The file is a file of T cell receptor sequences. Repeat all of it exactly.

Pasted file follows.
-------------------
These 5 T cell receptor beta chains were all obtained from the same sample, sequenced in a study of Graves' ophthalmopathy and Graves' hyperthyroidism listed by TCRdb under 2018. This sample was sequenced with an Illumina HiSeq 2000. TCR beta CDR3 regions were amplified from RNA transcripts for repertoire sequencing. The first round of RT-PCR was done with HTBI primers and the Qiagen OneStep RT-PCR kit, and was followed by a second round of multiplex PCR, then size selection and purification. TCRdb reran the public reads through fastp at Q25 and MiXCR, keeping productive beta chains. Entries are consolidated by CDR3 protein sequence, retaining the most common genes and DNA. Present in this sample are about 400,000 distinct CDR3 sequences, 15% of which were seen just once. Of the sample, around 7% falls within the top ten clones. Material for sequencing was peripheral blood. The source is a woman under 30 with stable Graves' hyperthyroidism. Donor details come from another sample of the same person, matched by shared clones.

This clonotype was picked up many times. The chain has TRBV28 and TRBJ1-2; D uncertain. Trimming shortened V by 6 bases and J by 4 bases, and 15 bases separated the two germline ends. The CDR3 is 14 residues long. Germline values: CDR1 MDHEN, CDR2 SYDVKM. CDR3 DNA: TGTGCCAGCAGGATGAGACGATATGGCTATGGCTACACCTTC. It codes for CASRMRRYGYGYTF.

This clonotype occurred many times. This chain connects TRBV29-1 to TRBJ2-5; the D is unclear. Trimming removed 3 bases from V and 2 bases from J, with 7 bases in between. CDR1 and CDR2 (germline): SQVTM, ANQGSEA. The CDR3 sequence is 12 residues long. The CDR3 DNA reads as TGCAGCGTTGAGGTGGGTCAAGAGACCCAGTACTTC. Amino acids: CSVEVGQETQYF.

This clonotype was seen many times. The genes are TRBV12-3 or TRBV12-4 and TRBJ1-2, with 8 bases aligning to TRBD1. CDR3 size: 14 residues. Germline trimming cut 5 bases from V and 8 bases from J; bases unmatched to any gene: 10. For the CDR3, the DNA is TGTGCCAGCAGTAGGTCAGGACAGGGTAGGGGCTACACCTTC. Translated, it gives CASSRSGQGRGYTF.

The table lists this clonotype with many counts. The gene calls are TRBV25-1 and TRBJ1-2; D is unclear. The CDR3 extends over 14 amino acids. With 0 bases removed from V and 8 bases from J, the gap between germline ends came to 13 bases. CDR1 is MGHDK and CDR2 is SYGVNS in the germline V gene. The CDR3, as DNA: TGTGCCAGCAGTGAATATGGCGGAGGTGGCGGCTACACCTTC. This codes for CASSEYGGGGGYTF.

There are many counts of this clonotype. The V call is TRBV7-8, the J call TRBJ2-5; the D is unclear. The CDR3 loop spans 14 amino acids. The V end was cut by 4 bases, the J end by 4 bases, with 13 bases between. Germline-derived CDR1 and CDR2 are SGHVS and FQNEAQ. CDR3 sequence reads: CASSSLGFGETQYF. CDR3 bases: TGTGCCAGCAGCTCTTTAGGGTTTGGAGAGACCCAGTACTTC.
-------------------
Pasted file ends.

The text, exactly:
These 5 T cell receptor beta chains were all obtained from the same sample, sequenced in a study of Graves' ophthalmopathy and Graves' hyperthyroidism listed by TCRdb under 2018. This sample was sequenced with an Illumina HiSeq 2000. TCR beta CDR3 regions were amplified from RNA transcripts for repertoire sequencing. The first round of RT-PCR was done with HTBI primers and the Qiagen OneStep RT-PCR kit, and was followed by a second round of multiplex PCR, then size selection and purification. TCRdb reran the public reads through fastp at Q25 and MiXCR, keeping productive beta chains. Entries are consolidated by CDR3 protein sequence, retaining the most common genes and DNA. Present in this sample are about 400,000 distinct CDR3 sequences, 15% of which were seen just once. Of the sample, around 7% falls within the top ten clones. Material for sequencing was peripheral blood. The source is a woman under 30 with stable Graves' hyperthyroidism. Donor details come from another sample of the same person, matched by shared clones.

This clonotype was picked up many times. The chain has TRBV28 and TRBJ1-2; D uncertain. Trimming shortened V by 6 bases and J by 4 bases, and 15 bases separated the two germline ends. The CDR3 is 14 residues long. Germline values: CDR1 MDHEN, CDR2 SYDVKM. CDR3 DNA: TGTGCCAGCAGGATGAGACGATATGGCTATGGCTACACCTTC. It codes for CASRMRRYGYGYTF.

This clonotype occurred many times. This chain connects TRBV29-1 to TRBJ2-5; the D is unclear. Trimming removed 3 bases from V and 2 bases from J, with 7 bases in between. CDR1 and CDR2 (germline): SQVTM, ANQGSEA. The CDR3 sequence is 12 residues long. The CDR3 DNA reads as TGCAGCGTTGAGGTGGGTCAAGAGACCCAGTACTTC. Amino acids: CSVEVGQETQYF.

This clonotype was seen many times. The genes are TRBV12-3 or TRBV12-4 and TRBJ1-2, with 8 bases aligning to TRBD1. CDR3 size: 14 residues. Germline trimming cut 5 bases from V and 8 bases from J; bases unmatched to any gene: 10. For the CDR3, the DNA is TGTGCCAGCAGTAGGTCAGGACAGGGTAGGGGCTACACCTTC. Translated, it gives CASSRSGQGRGYTF.

The table lists this clonotype with many counts. The gene calls are TRBV25-1 and TRBJ1-2; D is unclear. The CDR3 extends over 14 amino acids. With 0 bases removed from V and 8 bases from J, the gap between germline ends came to 13 bases. CDR1 is MGHDK and CDR2 is SYGVNS in the germline V gene. The CDR3, as DNA: TGTGCCAGCAGTGAATATGGCGGAGGTGGCGGCTACACCTTC. This codes for CASSEYGGGGGYTF.

There are many counts of this clonotype. The V call is TRBV7-8, the J call TRBJ2-5; the D is unclear. The CDR3 loop spans 14 amino acids. The V end was cut by 4 bases, the J end by 4 bases, with 13 bases between. Germline-derived CDR1 and CDR2 are SGHVS and FQNEAQ. CDR3 sequence reads: CASSSLGFGETQYF. CDR3 bases: TGTGCCAGCAGCTCTTTAGGGTTTGGAGAGACCCAGTACTTC.